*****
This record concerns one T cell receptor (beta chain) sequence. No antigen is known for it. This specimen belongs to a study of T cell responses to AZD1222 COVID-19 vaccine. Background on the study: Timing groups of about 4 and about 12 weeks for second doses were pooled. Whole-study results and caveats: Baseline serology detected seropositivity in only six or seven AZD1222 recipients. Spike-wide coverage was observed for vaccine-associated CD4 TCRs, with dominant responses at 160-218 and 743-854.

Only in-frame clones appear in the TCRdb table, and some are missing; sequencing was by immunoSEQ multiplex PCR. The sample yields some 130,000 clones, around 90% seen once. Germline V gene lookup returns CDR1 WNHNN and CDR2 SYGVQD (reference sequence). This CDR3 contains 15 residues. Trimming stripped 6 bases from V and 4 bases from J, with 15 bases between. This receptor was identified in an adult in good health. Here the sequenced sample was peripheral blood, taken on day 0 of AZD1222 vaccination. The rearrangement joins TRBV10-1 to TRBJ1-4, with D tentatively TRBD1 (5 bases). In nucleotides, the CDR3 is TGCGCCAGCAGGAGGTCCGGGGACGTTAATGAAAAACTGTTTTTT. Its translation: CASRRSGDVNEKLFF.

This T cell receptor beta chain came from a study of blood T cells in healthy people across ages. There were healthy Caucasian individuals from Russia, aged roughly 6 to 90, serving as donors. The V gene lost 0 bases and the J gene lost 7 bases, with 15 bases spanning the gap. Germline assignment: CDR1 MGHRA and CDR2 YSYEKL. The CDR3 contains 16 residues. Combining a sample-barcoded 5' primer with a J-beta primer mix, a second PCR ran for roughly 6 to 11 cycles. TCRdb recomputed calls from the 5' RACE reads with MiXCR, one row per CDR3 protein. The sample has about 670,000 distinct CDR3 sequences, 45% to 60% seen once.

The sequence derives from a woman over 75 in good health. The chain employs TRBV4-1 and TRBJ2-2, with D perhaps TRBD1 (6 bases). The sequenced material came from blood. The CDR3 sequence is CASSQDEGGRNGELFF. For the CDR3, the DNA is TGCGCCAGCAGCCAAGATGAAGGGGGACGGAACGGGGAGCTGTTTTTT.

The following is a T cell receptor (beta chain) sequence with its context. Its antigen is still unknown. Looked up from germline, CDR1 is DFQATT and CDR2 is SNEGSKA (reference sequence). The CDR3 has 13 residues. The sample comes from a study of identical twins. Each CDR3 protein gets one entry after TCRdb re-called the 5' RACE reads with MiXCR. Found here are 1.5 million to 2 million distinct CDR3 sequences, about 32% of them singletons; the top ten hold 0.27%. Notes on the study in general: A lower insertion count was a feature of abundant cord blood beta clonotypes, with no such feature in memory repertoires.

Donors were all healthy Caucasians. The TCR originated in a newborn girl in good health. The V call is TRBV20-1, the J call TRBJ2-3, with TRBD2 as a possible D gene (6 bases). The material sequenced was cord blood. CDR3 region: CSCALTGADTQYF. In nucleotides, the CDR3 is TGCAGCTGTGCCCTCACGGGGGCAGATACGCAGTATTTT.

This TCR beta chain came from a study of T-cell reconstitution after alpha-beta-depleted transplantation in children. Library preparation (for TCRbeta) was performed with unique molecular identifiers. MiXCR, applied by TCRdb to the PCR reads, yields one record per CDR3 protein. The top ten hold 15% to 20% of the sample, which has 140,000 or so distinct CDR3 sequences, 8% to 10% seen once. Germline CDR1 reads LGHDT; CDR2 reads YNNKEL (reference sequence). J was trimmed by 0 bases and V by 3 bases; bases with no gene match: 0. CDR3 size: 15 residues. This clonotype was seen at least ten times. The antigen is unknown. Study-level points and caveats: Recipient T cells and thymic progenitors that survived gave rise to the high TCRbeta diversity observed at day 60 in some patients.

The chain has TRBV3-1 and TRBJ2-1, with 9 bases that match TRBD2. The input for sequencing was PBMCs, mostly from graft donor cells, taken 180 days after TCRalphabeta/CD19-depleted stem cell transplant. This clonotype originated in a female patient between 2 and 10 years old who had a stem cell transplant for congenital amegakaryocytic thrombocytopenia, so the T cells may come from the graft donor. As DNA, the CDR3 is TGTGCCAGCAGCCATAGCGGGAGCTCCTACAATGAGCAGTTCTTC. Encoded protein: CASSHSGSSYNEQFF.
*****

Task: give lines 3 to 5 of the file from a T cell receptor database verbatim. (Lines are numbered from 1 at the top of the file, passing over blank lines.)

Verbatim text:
This T cell receptor beta chain came from a study of blood T cells in healthy people across ages. There were healthy Caucasian individuals from Russia, aged roughly 6 to 90, serving as donors. The V gene lost 0 bases and the J gene lost 7 bases, with 15 bases spanning the gap. Germline assignment: CDR1 MGHRA and CDR2 YSYEKL. The CDR3 contains 16 residues. Combining a sample-barcoded 5' primer with a J-beta primer mix, a second PCR ran for roughly 6 to 11 cycles. TCRdb recomputed calls from the 5' RACE reads with MiXCR, one row per CDR3 protein. The sample has about 670,000 distinct CDR3 sequences, 45% to 60% seen once.

The sequence derives from a woman over 75 in good health. The chain employs TRBV4-1 and TRBJ2-2, with D perhaps TRBD1 (6 bases). The sequenced material came from blood. The CDR3 sequence is CASSQDEGGRNGELFF. For the CDR3, the DNA is TGCGCCAGCAGCCAAGATGAAGGGGGACGGAACGGGGAGCTGTTTTTT.

The following is a T cell receptor (beta chain) sequence with its context. Its antigen is still unknown. Looked up from germline, CDR1 is DFQATT and CDR2 is SNEGSKA (reference sequence). The CDR3 has 13 residues. The sample comes from a study of identical twins. Each CDR3 protein gets one entry after TCRdb re-called the 5' RACE reads with MiXCR. Found here are 1.5 million to 2 million distinct CDR3 sequences, about 32% of them singletons; the top ten hold 0.27%. Notes on the study in general: A lower insertion count was a feature of abundant cord blood beta clonotypes, with no such feature in memory repertoires.